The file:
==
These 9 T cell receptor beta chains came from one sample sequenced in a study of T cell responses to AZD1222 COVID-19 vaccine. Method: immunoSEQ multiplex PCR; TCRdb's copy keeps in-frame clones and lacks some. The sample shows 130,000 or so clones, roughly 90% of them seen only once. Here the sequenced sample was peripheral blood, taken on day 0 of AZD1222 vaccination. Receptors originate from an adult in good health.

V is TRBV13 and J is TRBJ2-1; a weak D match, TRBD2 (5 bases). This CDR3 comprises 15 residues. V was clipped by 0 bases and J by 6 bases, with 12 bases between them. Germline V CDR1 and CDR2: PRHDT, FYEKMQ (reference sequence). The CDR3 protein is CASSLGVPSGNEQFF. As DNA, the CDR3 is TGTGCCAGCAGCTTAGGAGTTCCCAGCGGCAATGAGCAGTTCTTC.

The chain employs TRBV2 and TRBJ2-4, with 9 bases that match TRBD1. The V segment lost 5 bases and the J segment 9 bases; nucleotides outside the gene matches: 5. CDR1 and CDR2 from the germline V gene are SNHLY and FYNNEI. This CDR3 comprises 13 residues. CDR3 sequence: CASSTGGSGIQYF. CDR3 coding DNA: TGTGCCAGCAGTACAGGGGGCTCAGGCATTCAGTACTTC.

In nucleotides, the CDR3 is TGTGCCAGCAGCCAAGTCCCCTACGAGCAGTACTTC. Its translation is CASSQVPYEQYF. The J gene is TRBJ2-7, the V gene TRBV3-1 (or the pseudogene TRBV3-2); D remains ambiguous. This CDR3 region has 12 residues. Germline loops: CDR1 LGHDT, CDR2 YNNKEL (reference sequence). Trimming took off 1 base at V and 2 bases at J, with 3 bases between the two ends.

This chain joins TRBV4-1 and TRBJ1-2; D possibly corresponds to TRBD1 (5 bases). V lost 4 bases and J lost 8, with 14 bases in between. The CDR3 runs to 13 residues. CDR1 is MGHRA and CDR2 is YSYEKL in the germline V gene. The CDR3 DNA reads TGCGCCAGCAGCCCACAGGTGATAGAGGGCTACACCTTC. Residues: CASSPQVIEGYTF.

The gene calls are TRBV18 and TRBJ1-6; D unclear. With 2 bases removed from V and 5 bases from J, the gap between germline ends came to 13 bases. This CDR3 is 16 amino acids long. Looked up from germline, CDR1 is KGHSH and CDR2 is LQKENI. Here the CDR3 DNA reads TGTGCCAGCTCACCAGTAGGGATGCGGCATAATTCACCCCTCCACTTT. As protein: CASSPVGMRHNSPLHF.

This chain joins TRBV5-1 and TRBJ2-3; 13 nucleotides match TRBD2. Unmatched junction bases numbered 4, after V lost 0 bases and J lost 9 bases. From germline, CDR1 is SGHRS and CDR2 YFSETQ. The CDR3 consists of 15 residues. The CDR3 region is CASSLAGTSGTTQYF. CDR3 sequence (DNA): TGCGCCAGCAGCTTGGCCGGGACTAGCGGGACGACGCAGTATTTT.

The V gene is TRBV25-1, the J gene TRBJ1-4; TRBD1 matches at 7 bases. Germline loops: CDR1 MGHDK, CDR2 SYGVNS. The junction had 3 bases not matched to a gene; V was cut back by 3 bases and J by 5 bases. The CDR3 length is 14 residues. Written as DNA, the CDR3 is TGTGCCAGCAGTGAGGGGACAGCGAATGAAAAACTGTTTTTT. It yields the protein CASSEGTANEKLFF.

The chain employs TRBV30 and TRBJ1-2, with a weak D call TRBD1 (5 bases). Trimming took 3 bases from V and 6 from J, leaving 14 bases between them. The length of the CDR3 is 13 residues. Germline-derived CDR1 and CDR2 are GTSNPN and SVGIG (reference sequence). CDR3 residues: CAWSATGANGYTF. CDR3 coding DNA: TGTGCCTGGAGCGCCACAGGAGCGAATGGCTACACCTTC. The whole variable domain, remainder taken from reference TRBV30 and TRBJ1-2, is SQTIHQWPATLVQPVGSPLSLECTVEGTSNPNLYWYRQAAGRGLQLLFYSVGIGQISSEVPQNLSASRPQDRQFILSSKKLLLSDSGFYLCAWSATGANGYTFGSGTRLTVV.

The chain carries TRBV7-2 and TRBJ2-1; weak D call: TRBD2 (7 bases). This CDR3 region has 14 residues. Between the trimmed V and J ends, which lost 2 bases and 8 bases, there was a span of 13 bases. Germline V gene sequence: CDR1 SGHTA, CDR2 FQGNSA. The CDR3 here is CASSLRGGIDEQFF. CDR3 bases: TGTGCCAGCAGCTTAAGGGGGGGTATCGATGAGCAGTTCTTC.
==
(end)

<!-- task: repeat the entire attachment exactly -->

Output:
These 9 T cell receptor beta chains came from one sample sequenced in a study of T cell responses to AZD1222 COVID-19 vaccine. Method: immunoSEQ multiplex PCR; TCRdb's copy keeps in-frame clones and lacks some. The sample shows 130,000 or so clones, roughly 90% of them seen only once. Here the sequenced sample was peripheral blood, taken on day 0 of AZD1222 vaccination. Receptors originate from an adult in good health.

V is TRBV13 and J is TRBJ2-1; a weak D match, TRBD2 (5 bases). This CDR3 comprises 15 residues. V was clipped by 0 bases and J by 6 bases, with 12 bases between them. Germline V CDR1 and CDR2: PRHDT, FYEKMQ (reference sequence). The CDR3 protein is CASSLGVPSGNEQFF. As DNA, the CDR3 is TGTGCCAGCAGCTTAGGAGTTCCCAGCGGCAATGAGCAGTTCTTC.

The chain employs TRBV2 and TRBJ2-4, with 9 bases that match TRBD1. The V segment lost 5 bases and the J segment 9 bases; nucleotides outside the gene matches: 5. CDR1 and CDR2 from the germline V gene are SNHLY and FYNNEI. This CDR3 comprises 13 residues. CDR3 sequence: CASSTGGSGIQYF. CDR3 coding DNA: TGTGCCAGCAGTACAGGGGGCTCAGGCATTCAGTACTTC.

In nucleotides, the CDR3 is TGTGCCAGCAGCCAAGTCCCCTACGAGCAGTACTTC. Its translation is CASSQVPYEQYF. The J gene is TRBJ2-7, the V gene TRBV3-1 (or the pseudogene TRBV3-2); D remains ambiguous. This CDR3 region has 12 residues. Germline loops: CDR1 LGHDT, CDR2 YNNKEL (reference sequence). Trimming took off 1 base at V and 2 bases at J, with 3 bases between the two ends.

This chain joins TRBV4-1 and TRBJ1-2; D possibly corresponds to TRBD1 (5 bases). V lost 4 bases and J lost 8, with 14 bases in between. The CDR3 runs to 13 residues. CDR1 is MGHRA and CDR2 is YSYEKL in the germline V gene. The CDR3 DNA reads TGCGCCAGCAGCCCACAGGTGATAGAGGGCTACACCTTC. Residues: CASSPQVIEGYTF.

The gene calls are TRBV18 and TRBJ1-6; D unclear. With 2 bases removed from V and 5 bases from J, the gap between germline ends came to 13 bases. This CDR3 is 16 amino acids long. Looked up from germline, CDR1 is KGHSH and CDR2 is LQKENI. Here the CDR3 DNA reads TGTGCCAGCTCACCAGTAGGGATGCGGCATAATTCACCCCTCCACTTT. As protein: CASSPVGMRHNSPLHF.

This chain joins TRBV5-1 and TRBJ2-3; 13 nucleotides match TRBD2. Unmatched junction bases numbered 4, after V lost 0 bases and J lost 9 bases. From germline, CDR1 is SGHRS and CDR2 YFSETQ. The CDR3 consists of 15 residues. The CDR3 region is CASSLAGTSGTTQYF. CDR3 sequence (DNA): TGCGCCAGCAGCTTGGCCGGGACTAGCGGGACGACGCAGTATTTT.

The V gene is TRBV25-1, the J gene TRBJ1-4; TRBD1 matches at 7 bases. Germline loops: CDR1 MGHDK, CDR2 SYGVNS. The junction had 3 bases not matched to a gene; V was cut back by 3 bases and J by 5 bases. The CDR3 length is 14 residues. Written as DNA, the CDR3 is TGTGCCAGCAGTGAGGGGACAGCGAATGAAAAACTGTTTTTT. It yields the protein CASSEGTANEKLFF.

The chain employs TRBV30 and TRBJ1-2, with a weak D call TRBD1 (5 bases). Trimming took 3 bases from V and 6 from J, leaving 14 bases between them. The length of the CDR3 is 13 residues. Germline-derived CDR1 and CDR2 are GTSNPN and SVGIG (reference sequence). CDR3 residues: CAWSATGANGYTF. CDR3 coding DNA: TGTGCCTGGAGCGCCACAGGAGCGAATGGCTACACCTTC. The whole variable domain, remainder taken from reference TRBV30 and TRBJ1-2, is SQTIHQWPATLVQPVGSPLSLECTVEGTSNPNLYWYRQAAGRGLQLLFYSVGIGQISSEVPQNLSASRPQDRQFILSSKKLLLSDSGFYLCAWSATGANGYTFGSGTRLTVV.

The chain carries TRBV7-2 and TRBJ2-1; weak D call: TRBD2 (7 bases). This CDR3 region has 14 residues. Between the trimmed V and J ends, which lost 2 bases and 8 bases, there was a span of 13 bases. Germline V gene sequence: CDR1 SGHTA, CDR2 FQGNSA. The CDR3 here is CASSLRGGIDEQFF. CDR3 bases: TGTGCCAGCAGCTTAAGGGGGGGTATCGATGAGCAGTTCTTC.